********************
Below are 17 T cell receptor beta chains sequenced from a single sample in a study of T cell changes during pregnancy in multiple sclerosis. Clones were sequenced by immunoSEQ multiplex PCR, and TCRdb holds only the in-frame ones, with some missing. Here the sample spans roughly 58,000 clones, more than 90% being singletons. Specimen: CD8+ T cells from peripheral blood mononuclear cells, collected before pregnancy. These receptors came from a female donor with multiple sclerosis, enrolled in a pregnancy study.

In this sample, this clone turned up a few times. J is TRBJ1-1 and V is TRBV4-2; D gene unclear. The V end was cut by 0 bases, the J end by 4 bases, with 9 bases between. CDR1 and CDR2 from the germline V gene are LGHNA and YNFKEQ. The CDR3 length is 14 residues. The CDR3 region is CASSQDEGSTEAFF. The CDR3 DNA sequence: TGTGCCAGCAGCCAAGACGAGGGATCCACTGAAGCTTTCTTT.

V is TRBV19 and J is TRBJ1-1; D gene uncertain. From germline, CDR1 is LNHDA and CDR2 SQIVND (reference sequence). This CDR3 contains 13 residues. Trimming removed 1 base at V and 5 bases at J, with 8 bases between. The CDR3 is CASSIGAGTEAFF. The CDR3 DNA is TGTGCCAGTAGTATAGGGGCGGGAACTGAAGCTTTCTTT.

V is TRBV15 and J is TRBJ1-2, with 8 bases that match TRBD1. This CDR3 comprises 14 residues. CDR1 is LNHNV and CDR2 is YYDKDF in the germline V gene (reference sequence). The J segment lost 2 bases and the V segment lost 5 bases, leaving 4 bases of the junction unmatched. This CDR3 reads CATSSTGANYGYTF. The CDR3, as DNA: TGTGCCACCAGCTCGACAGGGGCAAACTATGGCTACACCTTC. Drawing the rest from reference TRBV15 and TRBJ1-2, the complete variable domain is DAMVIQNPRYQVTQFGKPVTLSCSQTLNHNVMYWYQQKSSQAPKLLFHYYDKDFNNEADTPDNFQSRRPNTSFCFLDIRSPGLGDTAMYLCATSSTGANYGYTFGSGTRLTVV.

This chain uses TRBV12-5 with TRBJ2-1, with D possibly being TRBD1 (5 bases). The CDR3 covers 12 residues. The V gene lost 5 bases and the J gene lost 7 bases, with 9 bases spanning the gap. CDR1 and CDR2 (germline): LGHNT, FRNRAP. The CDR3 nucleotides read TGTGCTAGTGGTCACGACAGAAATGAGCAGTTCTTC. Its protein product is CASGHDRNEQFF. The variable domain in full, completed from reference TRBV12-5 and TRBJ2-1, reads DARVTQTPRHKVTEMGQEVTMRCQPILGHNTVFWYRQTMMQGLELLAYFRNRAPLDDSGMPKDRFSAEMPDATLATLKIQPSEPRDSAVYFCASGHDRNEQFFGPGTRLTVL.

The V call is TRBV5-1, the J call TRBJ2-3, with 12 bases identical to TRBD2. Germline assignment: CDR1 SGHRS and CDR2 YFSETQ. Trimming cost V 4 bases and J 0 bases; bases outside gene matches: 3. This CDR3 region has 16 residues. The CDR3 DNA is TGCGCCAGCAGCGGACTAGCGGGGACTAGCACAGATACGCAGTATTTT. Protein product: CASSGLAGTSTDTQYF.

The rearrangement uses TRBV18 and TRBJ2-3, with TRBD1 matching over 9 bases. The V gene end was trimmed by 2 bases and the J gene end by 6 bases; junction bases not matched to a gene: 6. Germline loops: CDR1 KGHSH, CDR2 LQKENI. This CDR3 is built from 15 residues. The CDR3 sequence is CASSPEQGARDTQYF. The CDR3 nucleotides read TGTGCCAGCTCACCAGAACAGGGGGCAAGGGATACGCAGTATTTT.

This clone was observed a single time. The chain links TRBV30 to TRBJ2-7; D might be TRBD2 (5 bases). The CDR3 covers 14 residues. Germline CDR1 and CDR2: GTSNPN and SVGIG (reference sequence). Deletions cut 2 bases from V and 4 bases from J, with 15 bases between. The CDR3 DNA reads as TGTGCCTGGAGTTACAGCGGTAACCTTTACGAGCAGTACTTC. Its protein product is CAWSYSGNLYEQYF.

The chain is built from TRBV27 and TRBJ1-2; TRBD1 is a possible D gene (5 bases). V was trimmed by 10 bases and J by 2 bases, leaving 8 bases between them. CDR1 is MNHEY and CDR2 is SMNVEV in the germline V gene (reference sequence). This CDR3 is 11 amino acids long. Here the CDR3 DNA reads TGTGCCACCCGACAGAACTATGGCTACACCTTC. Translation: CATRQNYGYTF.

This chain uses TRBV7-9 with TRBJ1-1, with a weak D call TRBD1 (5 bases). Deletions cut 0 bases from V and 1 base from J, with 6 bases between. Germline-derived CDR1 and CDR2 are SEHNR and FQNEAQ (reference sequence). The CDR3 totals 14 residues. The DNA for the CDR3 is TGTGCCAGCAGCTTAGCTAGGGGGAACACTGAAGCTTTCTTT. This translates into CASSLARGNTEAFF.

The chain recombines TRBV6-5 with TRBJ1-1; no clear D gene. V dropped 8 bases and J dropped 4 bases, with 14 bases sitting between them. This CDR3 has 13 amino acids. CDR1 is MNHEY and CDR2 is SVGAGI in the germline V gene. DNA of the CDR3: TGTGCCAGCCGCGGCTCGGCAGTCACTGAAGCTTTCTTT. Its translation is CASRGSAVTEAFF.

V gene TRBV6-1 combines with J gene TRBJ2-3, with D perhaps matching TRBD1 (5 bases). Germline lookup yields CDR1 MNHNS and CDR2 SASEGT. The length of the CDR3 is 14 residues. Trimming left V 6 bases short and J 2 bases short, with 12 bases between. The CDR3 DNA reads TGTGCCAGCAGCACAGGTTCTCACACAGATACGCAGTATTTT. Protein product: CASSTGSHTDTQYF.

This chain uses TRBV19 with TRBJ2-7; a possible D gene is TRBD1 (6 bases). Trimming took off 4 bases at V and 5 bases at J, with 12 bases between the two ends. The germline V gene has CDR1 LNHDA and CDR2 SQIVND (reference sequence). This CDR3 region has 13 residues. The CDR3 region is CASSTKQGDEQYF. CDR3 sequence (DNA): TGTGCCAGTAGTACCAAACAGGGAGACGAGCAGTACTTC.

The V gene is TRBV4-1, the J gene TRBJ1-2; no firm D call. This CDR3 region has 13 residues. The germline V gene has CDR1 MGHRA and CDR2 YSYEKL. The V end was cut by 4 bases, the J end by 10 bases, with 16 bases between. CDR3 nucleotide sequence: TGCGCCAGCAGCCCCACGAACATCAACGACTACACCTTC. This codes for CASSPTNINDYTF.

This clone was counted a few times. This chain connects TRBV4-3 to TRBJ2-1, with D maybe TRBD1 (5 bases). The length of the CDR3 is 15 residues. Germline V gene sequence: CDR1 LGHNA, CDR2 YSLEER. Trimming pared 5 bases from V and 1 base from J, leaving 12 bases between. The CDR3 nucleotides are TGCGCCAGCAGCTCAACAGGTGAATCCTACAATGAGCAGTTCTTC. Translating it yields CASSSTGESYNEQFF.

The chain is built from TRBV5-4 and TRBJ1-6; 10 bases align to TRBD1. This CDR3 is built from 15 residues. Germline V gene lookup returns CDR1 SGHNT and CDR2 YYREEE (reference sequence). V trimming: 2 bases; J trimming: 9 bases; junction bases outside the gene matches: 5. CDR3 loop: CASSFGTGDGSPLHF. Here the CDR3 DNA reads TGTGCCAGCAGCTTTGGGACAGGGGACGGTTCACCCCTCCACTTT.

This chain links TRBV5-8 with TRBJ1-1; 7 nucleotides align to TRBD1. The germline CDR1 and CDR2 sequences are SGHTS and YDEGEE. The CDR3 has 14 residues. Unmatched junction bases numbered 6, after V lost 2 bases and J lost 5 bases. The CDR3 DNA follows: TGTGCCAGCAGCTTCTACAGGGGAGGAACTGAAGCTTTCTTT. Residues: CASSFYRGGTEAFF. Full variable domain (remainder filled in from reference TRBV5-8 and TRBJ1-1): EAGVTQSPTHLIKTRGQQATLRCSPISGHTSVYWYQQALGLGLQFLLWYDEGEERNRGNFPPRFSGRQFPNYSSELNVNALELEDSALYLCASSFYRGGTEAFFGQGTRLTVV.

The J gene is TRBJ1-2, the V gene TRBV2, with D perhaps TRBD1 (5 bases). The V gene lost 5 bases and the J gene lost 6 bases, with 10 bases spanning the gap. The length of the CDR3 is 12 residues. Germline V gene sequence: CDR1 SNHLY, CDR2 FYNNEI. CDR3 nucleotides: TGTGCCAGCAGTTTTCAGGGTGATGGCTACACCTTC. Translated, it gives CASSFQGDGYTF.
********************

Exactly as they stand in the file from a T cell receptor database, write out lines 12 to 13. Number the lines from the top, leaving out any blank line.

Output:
V gene TRBV6-1 combines with J gene TRBJ2-3, with D perhaps matching TRBD1 (5 bases). Germline lookup yields CDR1 MNHNS and CDR2 SASEGT. The length of the CDR3 is 14 residues. Trimming left V 6 bases short and J 2 bases short, with 12 bases between. The CDR3 DNA reads TGTGCCAGCAGCACAGGTTCTCACACAGATACGCAGTATTTT. Protein product: CASSTGSHTDTQYF.

This chain uses TRBV19 with TRBJ2-7; a possible D gene is TRBD1 (6 bases). Trimming took off 4 bases at V and 5 bases at J, with 12 bases between the two ends. The germline V gene has CDR1 LNHDA and CDR2 SQIVND (reference sequence). This CDR3 region has 13 residues. The CDR3 region is CASSTKQGDEQYF. CDR3 sequence (DNA): TGTGCCAGTAGTACCAAACAGGGAGACGAGCAGTACTTC.